Many small businesses set up as limited companies. The company’s finances are separate from the personal finances of employees, directors and shareholders. Shareholders in limited companies are not responsible for the company debts. Although, some directors may be required to guarantee loans to the company.


The main legal requirements for a limited company:


> Company must be register at Companies House


> Accounts must be filed at Companies House every year. Must file dormant accounts if not trading.


> Annual Return must be completed each year to update Companies House with basic details relating to the company (£15 online £30 for paper)


> Company must complete an annual HMRC corporation tax return (CT600) and pay the due taxes within nine months of the company year end each year.


> Company must file employer and employee returns if above PAYE threshold and starter and leaver information.


> Anyone employed by the company must pay income tax and national insurance on their income and may have to be registered for self assessment.


Before a business can set up as a limited company it must be registered with Companies House.


The following documents must be completed by you or a company formation house (recommended if you are not experienced) and delivered to companies house:


> Memorandum of Association – Includes Company Name, Location and Type of Business, liability of its members is limited and details of the share capital


> Articles of Association – Directors’ powers, shareholder rights and the rules for the running of the company's affairs


> Form IN01 - Contains details of the Company's registered office, the details of the consenting Secretary and Director(s), details of statutory declaration and legal requirements.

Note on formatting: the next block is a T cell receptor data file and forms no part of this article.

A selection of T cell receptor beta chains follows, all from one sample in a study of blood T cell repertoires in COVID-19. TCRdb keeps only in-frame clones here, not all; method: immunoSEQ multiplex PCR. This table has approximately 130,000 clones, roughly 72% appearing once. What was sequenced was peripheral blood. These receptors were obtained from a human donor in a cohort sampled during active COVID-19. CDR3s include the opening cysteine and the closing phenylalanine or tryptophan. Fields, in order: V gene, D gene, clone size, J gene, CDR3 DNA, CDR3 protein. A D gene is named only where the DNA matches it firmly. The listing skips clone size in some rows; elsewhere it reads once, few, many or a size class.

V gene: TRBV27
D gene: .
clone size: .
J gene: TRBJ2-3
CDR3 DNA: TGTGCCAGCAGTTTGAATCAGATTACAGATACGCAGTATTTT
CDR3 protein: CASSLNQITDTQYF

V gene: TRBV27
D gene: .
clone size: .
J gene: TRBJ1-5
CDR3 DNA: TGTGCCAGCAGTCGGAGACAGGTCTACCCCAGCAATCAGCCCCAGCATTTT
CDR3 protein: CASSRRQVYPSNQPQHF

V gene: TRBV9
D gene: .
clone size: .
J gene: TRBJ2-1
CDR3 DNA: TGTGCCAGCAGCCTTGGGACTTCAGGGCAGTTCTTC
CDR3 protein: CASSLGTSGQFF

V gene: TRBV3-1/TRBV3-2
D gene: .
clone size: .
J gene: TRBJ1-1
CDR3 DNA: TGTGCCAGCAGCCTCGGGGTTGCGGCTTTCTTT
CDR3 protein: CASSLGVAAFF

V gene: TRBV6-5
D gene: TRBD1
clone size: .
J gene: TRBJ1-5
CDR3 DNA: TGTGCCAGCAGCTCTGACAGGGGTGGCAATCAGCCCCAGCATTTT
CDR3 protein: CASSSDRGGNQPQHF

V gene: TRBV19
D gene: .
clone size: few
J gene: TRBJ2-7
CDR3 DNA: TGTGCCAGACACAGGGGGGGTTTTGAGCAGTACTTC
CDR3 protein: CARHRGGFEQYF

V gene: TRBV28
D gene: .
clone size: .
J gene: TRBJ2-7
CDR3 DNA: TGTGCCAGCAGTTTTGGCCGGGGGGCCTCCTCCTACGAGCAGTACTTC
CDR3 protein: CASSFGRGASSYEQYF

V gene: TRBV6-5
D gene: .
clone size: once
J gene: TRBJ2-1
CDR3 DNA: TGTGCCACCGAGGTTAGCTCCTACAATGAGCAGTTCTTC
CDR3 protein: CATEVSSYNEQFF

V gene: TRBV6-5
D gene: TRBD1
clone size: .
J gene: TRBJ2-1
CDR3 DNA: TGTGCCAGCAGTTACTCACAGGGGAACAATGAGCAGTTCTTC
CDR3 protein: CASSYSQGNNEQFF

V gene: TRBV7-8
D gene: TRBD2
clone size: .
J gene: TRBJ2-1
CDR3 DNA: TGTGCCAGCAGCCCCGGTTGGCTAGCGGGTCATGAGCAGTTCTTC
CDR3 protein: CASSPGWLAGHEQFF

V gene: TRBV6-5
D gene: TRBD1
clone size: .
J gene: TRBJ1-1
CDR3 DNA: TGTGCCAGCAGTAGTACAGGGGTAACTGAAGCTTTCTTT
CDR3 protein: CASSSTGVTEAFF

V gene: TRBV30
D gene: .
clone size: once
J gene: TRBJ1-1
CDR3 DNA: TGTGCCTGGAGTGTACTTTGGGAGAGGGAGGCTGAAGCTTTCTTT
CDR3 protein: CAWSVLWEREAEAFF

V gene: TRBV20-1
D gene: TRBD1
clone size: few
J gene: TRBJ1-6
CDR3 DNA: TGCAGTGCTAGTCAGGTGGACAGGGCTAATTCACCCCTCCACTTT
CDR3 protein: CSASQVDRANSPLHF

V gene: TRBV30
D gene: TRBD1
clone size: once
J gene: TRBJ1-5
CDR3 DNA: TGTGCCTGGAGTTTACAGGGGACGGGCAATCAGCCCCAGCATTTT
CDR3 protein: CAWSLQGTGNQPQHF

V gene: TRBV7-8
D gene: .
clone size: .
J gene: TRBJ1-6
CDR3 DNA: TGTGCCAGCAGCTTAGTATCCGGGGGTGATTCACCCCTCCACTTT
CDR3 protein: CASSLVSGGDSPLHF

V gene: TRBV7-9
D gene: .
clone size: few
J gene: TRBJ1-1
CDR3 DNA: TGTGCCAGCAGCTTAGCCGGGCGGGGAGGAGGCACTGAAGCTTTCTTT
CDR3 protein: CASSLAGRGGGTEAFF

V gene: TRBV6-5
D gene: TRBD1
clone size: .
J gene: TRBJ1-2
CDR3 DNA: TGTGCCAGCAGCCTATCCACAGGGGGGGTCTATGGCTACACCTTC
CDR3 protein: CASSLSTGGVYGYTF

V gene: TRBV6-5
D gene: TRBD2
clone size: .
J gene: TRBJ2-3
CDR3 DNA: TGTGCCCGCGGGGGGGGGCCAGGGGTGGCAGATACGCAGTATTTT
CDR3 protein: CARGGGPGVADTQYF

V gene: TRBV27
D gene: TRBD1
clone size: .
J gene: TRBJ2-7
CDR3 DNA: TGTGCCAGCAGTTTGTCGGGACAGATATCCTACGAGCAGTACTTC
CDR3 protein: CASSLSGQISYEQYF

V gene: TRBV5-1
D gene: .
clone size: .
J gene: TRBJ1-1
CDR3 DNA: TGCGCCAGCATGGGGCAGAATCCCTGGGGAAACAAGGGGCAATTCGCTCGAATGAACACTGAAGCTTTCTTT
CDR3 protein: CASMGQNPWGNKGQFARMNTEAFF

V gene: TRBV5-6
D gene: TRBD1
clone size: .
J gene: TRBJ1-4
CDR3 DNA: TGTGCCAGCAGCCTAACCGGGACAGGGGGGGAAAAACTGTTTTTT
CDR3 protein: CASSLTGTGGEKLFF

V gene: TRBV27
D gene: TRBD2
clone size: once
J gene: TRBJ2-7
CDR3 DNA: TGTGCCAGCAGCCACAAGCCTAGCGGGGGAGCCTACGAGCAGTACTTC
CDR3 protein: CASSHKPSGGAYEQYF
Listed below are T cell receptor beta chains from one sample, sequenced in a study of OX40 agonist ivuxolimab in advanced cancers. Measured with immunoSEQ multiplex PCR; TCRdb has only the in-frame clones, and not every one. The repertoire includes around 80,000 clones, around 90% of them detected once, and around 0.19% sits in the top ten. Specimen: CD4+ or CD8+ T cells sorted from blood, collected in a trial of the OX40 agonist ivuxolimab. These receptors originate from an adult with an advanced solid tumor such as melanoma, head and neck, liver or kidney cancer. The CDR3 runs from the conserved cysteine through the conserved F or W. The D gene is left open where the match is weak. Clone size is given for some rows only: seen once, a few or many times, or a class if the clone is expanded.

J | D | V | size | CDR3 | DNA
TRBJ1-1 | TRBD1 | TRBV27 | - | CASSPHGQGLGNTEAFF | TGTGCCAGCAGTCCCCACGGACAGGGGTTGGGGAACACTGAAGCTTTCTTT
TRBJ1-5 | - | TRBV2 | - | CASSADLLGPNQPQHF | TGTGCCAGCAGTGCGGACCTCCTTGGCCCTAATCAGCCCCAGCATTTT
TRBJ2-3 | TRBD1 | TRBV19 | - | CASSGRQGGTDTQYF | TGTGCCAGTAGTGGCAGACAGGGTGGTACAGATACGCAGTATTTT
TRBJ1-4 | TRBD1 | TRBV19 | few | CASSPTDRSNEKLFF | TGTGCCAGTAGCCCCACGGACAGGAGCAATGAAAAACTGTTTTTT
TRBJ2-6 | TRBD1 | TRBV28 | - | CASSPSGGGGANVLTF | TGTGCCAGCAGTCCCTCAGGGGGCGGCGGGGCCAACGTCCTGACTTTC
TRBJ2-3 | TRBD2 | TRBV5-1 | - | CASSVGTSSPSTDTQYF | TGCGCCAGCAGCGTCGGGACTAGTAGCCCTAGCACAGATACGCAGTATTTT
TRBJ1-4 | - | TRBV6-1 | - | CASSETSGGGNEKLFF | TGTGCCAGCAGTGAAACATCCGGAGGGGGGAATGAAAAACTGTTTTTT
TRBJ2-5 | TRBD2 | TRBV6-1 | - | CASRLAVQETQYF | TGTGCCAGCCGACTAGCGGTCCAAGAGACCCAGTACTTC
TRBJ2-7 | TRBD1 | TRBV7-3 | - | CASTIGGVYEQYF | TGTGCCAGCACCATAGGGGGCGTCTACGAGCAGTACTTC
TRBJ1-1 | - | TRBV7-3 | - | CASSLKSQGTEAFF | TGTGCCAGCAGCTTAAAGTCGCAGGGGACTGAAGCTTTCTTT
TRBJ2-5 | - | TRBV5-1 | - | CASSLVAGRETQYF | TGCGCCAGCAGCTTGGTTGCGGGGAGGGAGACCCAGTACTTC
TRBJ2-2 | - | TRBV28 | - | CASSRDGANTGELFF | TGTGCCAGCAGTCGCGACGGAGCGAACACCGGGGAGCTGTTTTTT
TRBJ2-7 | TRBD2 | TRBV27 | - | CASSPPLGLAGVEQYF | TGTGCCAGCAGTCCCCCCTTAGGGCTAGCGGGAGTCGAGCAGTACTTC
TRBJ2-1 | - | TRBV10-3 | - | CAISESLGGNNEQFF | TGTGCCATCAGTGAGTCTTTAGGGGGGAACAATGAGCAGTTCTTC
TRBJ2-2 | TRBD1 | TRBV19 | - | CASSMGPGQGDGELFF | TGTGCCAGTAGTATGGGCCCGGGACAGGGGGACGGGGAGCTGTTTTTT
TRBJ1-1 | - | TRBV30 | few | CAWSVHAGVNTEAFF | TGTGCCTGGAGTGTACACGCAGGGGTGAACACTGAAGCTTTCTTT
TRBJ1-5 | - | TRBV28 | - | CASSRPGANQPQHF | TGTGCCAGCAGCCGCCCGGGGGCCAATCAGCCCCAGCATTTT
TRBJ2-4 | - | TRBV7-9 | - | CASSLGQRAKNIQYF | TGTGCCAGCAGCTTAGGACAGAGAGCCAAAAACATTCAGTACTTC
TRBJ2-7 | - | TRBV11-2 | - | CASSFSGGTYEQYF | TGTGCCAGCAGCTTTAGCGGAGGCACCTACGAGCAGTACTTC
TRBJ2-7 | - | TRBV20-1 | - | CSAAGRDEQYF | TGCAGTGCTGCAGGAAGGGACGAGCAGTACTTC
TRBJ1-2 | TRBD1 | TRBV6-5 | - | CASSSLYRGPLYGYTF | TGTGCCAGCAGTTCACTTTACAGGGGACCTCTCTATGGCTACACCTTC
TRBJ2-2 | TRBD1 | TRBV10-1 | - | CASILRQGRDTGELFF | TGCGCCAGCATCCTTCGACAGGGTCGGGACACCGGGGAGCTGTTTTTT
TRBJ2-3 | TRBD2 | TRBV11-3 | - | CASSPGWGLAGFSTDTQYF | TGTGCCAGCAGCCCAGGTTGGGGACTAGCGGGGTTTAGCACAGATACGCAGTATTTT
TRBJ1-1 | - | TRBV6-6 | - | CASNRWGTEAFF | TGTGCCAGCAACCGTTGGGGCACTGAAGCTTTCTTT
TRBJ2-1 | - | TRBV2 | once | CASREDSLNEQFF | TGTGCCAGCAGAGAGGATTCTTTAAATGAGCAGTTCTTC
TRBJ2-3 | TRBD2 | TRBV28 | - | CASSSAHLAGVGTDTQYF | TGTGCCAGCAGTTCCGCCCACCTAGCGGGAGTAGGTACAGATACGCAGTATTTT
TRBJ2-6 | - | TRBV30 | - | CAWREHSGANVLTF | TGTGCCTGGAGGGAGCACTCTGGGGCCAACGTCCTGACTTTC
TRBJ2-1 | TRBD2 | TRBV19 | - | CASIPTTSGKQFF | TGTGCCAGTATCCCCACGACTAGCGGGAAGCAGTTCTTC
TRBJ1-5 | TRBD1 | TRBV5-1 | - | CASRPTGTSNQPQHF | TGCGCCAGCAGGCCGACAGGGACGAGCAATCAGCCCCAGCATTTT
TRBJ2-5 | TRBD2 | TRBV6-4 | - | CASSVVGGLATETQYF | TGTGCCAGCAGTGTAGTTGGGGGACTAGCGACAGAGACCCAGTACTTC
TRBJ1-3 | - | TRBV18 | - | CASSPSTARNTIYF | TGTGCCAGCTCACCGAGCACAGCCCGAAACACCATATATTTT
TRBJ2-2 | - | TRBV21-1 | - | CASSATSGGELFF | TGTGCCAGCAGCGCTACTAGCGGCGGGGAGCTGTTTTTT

These documents are often prepared by private sector formation house’s or your accountant.


Many Dean & Co’s clients have set up companies over the past 5 years - the service is fast and simple, and help is on hand if you require it.


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6) Should you work from home or separate office?


This should be one of your initial decisions. Where is the best place for your office? Before jumping into signing a rented office agreement please consider carefully the following:


Your type of business largely determines this. If you’re operating as a sole trader you can easily do this from home. But of course a retail shop or manufacturing company needs some premises. Working from home is undoubtedly the cheapest option. But because there’s no travelling to and from work does save some travelling expenses. But, be aware that people who work from home tend to work more hours. But, if you are comfortable with this it shouldn’t be a problem.


If you use your residential telephone line for business, you could be receiving calls well after your official working hours and at weekends.  A seperate telephone line maybe beneficial and you can claim the entire cost as a business expense if it is used solely for business.


You can only use utility bills for your house or any property as business expense if they are directly related to your business according to how much of your house is being used for business. For example, if your house has five rooms of approximately equal size and one of them is used as a home office, then you can claim 20% for Heat and Light, Insurance, Rent or mortgage interest, Water if you can show some business use for water apart from tea and coffee